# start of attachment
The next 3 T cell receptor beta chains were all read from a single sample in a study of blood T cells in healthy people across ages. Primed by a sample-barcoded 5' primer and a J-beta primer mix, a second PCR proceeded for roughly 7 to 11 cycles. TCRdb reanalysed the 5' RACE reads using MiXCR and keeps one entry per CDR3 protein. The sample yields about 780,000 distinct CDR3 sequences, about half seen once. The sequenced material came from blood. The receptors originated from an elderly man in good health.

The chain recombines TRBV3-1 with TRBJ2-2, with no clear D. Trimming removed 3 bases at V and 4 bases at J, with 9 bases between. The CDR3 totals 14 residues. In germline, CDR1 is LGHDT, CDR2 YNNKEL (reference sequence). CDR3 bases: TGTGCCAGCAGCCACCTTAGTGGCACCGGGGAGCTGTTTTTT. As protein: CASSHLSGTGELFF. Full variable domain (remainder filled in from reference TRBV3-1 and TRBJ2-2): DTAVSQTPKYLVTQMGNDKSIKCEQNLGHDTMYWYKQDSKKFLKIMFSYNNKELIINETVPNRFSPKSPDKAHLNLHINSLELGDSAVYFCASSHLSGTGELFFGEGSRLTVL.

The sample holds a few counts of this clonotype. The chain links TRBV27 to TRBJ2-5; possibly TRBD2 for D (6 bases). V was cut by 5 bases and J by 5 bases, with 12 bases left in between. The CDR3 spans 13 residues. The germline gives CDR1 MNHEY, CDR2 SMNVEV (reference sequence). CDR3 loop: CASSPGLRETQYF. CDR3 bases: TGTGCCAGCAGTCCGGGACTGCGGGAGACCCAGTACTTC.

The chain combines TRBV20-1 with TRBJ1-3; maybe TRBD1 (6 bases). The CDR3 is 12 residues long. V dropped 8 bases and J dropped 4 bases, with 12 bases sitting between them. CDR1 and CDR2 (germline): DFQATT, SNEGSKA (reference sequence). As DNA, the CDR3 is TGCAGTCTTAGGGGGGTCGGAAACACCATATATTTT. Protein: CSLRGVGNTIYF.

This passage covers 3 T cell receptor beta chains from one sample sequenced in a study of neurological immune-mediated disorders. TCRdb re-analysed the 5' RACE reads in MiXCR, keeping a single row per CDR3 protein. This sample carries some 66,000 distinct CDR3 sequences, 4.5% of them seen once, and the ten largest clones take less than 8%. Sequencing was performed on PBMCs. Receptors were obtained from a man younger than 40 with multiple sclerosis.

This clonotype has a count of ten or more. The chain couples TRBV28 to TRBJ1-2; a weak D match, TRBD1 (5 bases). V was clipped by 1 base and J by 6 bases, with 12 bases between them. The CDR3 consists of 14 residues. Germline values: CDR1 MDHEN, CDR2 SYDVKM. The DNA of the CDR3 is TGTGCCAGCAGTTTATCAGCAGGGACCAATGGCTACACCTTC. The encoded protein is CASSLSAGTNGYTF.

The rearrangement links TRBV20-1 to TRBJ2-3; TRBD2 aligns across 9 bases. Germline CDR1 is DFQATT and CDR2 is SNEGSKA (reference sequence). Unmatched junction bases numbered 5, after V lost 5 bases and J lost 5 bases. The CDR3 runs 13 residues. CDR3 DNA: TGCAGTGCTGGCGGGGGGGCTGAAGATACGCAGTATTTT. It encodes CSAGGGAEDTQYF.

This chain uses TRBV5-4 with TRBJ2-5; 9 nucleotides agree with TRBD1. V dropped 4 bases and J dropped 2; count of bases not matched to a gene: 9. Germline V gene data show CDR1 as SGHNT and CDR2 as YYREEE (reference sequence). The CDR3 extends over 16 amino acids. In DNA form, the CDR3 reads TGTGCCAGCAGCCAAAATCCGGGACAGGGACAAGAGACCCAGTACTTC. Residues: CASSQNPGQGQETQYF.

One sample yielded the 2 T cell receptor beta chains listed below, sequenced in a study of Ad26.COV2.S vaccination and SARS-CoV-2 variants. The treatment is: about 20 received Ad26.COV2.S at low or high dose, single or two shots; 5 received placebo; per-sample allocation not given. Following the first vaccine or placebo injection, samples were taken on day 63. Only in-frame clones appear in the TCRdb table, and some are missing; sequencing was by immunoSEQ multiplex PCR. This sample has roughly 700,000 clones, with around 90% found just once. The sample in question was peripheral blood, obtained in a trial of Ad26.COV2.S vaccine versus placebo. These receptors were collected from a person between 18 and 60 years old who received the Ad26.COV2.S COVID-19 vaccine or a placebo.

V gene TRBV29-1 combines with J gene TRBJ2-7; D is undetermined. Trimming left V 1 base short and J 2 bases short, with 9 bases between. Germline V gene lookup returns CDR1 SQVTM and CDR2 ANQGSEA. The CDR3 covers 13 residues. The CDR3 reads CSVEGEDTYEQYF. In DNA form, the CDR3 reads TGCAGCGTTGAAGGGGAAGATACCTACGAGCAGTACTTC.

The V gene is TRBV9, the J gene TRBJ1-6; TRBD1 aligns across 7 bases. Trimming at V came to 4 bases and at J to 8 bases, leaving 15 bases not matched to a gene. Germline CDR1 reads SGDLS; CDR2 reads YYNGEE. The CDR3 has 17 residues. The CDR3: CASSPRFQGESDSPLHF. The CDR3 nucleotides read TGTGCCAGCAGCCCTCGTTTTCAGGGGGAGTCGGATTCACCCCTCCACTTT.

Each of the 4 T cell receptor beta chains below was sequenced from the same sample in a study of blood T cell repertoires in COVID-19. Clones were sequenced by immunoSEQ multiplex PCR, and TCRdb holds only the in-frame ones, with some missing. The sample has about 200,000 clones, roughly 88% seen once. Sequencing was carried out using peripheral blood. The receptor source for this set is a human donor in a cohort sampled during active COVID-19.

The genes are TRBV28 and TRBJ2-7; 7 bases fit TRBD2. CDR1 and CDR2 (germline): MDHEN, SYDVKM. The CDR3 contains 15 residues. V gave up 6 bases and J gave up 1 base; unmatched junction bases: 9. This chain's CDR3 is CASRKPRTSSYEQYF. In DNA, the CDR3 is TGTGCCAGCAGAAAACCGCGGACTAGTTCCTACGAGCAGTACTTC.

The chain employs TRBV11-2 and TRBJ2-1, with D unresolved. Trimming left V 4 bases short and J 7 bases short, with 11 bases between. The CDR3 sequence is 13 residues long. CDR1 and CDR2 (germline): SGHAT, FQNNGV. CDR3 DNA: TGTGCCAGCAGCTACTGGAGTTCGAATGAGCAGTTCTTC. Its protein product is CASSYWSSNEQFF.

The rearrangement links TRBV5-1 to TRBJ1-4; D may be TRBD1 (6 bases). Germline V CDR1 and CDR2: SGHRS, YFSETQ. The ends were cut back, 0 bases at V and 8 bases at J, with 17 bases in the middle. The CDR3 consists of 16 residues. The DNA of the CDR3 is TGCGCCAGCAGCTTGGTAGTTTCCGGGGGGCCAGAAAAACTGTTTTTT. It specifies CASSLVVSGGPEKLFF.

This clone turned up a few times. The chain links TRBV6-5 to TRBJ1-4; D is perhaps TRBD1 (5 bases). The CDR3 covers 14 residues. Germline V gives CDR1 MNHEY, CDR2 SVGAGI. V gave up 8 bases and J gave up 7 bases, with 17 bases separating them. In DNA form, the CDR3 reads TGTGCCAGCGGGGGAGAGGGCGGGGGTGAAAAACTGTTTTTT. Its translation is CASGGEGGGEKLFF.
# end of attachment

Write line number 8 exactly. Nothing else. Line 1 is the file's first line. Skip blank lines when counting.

This chain uses TRBV5-4 with TRBJ2-5; 9 nucleotides agree with TRBD1. V dropped 4 bases and J dropped 2; count of bases not matched to a gene: 9. Germline V gene data show CDR1 as SGHNT and CDR2 as YYREEE (reference sequence). The CDR3 extends over 16 amino acids. In DNA form, the CDR3 reads TGTGCCAGCAGCCAAAATCCGGGACAGGGACAAGAGACCCAGTACTTC. Residues: CASSQNPGQGQETQYF.